Monitor Brightness and Dark Prints
One of the most common complains I hear from photographers printing their images for the first time is how dark the prints are. Very often they’ve spent quite a bit of time getting their images to look great for their online web gallery, then do an on-demand book or order prints from a shop like mpix or Costco. The prints come back and they are disappointed. All the detail in the shadows are missing and the vibrance is just gone. “But I’ve calibrated my monitor!” they say. And yet the prints are still dark.
The culprit is almost always a monitor that’s set too bright for print work. By default LCD displays are blindingly bright. Prints don’t have backlighting!
Monitor calibration is great for ensuring colour accuracy from display to print. But unless you pay attention it doesn’t help get your monitor to the right luminance.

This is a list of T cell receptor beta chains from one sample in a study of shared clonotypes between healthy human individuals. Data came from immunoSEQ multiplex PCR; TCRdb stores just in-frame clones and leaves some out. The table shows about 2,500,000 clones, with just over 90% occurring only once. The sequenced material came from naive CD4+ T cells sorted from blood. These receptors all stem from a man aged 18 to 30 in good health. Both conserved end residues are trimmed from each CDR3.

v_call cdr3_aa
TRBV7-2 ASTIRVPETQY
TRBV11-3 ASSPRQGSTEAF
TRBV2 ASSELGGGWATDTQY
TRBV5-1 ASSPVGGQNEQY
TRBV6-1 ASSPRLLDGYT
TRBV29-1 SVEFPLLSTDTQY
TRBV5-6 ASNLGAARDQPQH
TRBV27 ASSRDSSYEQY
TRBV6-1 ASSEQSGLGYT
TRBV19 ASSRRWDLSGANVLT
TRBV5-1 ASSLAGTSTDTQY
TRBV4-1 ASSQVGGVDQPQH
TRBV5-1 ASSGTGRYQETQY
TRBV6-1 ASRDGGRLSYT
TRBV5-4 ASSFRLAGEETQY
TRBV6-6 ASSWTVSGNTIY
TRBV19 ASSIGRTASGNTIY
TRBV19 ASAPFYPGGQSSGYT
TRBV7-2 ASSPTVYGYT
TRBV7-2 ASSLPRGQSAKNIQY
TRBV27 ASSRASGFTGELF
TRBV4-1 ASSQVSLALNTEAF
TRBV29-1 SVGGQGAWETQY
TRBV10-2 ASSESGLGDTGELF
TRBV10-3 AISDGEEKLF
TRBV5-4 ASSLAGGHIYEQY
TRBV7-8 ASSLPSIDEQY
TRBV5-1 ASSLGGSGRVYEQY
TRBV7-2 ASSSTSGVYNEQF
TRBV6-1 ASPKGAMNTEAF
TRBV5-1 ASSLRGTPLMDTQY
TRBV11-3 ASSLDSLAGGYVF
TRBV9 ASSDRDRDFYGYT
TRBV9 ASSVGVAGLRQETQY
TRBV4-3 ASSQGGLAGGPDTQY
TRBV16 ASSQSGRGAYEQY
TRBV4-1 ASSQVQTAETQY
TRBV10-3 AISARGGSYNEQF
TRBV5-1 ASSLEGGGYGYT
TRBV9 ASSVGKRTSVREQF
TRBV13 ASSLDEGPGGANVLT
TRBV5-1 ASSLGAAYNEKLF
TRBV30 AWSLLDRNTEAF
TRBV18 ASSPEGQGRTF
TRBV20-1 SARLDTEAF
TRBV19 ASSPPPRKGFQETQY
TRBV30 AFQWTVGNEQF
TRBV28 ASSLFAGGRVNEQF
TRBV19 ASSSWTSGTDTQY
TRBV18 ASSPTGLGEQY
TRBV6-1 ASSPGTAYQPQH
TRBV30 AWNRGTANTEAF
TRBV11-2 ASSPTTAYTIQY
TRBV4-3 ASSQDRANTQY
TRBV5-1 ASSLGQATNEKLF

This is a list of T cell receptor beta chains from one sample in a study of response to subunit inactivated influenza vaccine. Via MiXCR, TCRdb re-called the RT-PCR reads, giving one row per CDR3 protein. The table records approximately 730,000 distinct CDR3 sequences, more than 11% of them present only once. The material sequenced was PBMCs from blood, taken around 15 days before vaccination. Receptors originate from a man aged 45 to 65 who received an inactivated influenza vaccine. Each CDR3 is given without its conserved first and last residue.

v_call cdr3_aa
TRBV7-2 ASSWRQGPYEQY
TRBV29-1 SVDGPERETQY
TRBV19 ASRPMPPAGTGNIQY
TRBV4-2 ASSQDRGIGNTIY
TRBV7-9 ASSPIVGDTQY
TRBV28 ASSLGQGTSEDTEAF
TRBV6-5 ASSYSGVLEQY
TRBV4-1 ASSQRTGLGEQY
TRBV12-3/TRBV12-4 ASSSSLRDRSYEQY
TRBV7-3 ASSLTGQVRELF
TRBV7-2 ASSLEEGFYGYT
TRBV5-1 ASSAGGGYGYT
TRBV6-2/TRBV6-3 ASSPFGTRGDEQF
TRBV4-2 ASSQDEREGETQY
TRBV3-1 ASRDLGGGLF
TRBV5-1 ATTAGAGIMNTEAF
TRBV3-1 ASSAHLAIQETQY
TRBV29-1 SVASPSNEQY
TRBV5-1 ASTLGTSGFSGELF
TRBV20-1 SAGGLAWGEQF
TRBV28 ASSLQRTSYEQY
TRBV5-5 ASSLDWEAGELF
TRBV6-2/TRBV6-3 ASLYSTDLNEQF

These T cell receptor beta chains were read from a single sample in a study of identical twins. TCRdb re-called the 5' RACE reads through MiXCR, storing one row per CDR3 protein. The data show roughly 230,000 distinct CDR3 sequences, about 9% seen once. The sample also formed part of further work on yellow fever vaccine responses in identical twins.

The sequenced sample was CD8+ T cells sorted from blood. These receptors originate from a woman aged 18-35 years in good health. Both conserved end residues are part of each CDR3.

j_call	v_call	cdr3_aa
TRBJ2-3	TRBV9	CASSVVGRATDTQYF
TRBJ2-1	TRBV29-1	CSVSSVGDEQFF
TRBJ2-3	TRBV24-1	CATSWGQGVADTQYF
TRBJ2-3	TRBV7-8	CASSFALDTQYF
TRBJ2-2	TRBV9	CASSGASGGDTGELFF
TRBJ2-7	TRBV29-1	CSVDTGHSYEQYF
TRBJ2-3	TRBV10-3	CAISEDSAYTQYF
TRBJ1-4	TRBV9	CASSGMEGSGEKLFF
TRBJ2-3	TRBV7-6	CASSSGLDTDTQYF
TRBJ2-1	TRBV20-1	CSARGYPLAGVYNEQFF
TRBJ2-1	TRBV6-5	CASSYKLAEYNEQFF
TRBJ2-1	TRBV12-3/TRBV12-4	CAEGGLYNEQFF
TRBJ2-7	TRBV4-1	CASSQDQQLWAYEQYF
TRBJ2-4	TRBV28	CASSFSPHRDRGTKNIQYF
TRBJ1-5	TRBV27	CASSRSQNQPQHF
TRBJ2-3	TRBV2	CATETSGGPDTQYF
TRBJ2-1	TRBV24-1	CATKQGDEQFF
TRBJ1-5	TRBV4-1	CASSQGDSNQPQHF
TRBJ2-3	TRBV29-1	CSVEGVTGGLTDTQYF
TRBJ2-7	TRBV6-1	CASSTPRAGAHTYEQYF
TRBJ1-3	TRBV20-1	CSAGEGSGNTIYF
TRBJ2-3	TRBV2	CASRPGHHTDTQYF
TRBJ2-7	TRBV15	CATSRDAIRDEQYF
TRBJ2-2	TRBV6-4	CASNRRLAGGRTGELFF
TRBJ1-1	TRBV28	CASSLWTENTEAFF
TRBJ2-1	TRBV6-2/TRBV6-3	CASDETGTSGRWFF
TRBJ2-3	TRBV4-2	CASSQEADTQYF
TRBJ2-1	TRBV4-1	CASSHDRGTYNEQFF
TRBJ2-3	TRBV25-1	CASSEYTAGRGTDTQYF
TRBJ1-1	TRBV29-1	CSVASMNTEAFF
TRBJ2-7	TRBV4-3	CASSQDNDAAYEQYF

While there’s no golden rule for how bright your monitor should be, most fine art printers I’ve read about aim for anywhere between 80 and 120 cd/m2. The actual value you use will depend in large part on the ambient light in your workspace that you use to compare the prints to your monitor.
How do you find out how bright your monitor is? Look for the luminance reading while you are calibrating. If you own a Spyder the value is shown during the calibration process when you adjust your red/green/blue channels to be even:
This is an actual shot of my monitor luminance after my most recent calibration. It’s a hair on the bright side for my ambient lighting situation, but there’s nothing I can do about it. The monitor backlight is set to zero, so there’s no darker I can go. Yes, it’s probably time to upgrade to a better display…
What do you do if you don’t have any calibration tools? Just set your backlight to zero. Chances are it will be close enough, and it will certainly be much better than the 50 setting your LCD is probably currently set to.
For those of you who do calibrate and print, what display luminance do you find works best for your workspace?